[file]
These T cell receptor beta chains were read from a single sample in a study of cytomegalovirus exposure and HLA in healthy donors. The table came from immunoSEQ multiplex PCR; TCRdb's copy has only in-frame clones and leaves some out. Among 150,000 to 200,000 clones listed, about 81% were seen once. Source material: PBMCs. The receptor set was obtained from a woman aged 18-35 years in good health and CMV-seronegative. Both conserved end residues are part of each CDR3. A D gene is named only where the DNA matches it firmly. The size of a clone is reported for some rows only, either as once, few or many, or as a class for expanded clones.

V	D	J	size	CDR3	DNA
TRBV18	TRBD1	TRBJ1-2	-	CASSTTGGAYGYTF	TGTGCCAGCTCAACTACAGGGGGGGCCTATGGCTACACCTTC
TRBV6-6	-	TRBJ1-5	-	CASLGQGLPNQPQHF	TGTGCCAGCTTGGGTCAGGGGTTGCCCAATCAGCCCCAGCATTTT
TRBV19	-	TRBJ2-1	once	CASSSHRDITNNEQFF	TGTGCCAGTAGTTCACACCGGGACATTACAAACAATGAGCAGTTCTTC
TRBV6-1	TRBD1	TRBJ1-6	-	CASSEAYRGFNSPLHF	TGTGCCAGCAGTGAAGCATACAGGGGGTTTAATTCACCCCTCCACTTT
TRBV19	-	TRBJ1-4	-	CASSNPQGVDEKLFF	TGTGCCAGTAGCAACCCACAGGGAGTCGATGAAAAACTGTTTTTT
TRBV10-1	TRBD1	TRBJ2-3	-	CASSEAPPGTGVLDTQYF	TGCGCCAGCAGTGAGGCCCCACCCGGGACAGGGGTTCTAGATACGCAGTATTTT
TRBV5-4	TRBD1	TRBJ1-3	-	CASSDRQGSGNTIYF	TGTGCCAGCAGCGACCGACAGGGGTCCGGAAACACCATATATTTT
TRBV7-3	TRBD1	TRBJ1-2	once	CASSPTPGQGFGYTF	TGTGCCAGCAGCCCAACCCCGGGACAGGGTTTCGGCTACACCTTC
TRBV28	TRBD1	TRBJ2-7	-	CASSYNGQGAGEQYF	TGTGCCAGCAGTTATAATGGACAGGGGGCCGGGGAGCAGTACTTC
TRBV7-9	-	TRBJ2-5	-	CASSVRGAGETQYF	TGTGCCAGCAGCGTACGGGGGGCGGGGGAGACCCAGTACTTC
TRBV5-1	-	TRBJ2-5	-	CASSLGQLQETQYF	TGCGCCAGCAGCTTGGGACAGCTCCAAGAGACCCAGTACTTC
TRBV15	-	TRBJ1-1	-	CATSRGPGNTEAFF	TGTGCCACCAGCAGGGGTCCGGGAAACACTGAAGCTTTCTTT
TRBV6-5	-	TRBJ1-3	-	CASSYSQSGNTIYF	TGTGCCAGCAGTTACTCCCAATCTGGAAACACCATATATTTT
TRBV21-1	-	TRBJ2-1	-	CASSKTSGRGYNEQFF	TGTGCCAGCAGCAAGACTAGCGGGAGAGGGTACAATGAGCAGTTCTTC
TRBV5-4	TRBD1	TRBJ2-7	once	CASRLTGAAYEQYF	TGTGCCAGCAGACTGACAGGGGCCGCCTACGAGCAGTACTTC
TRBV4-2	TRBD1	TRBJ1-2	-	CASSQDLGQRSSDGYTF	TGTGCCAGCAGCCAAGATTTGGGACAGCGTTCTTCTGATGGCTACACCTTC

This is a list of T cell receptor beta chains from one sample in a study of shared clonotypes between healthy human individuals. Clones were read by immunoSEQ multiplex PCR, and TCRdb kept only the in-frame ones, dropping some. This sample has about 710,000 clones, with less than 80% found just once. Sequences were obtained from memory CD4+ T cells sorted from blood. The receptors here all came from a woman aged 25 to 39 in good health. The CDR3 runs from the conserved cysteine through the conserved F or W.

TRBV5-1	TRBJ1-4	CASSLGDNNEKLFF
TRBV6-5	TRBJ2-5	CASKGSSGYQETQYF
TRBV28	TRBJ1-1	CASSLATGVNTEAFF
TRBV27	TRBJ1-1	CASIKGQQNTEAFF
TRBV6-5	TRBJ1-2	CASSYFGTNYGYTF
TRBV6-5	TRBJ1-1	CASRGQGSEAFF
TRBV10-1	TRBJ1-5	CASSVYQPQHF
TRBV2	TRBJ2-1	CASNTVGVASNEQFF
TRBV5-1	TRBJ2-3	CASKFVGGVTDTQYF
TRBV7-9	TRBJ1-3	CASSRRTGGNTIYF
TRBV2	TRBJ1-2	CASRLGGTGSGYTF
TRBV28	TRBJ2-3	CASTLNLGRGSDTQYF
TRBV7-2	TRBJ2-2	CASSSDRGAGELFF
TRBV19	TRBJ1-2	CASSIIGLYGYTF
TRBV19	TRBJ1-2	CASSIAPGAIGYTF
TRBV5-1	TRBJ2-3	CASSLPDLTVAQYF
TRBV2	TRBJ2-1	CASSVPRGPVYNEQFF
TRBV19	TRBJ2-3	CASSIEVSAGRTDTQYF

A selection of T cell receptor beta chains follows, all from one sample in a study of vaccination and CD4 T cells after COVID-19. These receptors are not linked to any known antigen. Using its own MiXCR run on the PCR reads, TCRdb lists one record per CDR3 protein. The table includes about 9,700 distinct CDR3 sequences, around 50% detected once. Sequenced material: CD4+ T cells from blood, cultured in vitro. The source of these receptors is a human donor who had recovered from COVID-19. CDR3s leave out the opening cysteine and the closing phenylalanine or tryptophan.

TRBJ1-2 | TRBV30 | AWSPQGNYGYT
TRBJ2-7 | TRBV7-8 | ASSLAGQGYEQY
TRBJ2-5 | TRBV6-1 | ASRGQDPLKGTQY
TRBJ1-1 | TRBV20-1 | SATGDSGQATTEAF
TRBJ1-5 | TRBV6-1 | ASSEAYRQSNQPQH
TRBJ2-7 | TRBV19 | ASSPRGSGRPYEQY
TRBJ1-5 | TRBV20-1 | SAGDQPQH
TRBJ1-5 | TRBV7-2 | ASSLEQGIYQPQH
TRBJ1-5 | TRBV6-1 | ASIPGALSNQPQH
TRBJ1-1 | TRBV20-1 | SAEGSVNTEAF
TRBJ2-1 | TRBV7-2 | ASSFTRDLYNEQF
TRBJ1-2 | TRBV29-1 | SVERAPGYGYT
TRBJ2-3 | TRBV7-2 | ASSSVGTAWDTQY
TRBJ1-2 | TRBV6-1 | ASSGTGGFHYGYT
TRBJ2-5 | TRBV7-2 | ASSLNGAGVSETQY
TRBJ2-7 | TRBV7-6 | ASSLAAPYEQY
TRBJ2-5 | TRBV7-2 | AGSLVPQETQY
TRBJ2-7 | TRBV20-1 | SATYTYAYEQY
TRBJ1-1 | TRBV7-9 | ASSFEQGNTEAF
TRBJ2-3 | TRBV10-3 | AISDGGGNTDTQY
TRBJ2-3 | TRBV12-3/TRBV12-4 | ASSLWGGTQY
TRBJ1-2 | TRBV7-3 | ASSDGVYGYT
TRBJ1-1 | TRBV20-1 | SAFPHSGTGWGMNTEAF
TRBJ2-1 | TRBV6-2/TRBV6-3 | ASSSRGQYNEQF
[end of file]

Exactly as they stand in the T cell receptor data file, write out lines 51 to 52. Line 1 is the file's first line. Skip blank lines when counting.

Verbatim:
TRBJ2-3 | TRBV7-2 | ASSSVGTAWDTQY
TRBJ1-2 | TRBV6-1 | ASSGTGGFHYGYT